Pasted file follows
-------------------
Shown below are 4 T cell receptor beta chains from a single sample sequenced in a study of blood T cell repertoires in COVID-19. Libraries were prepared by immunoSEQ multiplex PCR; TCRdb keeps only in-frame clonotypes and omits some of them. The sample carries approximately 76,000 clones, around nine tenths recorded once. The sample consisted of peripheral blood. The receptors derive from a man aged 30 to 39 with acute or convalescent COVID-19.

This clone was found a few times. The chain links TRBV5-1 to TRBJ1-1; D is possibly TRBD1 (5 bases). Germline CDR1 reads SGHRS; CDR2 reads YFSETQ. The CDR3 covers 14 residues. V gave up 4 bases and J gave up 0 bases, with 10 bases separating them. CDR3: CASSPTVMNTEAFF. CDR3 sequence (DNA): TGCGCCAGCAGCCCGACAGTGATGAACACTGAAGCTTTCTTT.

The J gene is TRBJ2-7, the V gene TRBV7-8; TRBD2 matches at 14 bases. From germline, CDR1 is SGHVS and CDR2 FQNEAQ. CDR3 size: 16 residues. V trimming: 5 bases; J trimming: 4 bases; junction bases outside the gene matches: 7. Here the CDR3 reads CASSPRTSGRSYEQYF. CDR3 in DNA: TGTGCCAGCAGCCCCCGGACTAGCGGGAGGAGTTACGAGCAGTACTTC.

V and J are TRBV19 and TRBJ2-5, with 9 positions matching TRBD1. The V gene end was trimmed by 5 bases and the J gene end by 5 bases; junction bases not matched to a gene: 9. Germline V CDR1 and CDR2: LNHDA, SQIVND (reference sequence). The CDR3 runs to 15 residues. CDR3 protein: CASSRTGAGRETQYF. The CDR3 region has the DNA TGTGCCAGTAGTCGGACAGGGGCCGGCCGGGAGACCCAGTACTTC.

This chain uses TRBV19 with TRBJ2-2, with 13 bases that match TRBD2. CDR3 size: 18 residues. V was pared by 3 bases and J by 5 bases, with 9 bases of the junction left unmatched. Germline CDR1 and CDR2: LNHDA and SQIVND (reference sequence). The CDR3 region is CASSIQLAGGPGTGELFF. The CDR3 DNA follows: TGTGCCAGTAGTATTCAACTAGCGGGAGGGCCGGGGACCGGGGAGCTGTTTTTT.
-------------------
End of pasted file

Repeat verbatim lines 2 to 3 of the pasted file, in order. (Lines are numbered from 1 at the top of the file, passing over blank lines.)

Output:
This clone was found a few times. The chain links TRBV5-1 to TRBJ1-1; D is possibly TRBD1 (5 bases). Germline CDR1 reads SGHRS; CDR2 reads YFSETQ. The CDR3 covers 14 residues. V gave up 4 bases and J gave up 0 bases, with 10 bases separating them. CDR3: CASSPTVMNTEAFF. CDR3 sequence (DNA): TGCGCCAGCAGCCCGACAGTGATGAACACTGAAGCTTTCTTT.

The J gene is TRBJ2-7, the V gene TRBV7-8; TRBD2 matches at 14 bases. From germline, CDR1 is SGHVS and CDR2 FQNEAQ. CDR3 size: 16 residues. V trimming: 5 bases; J trimming: 4 bases; junction bases outside the gene matches: 7. Here the CDR3 reads CASSPRTSGRSYEQYF. CDR3 in DNA: TGTGCCAGCAGCCCCCGGACTAGCGGGAGGAGTTACGAGCAGTACTTC.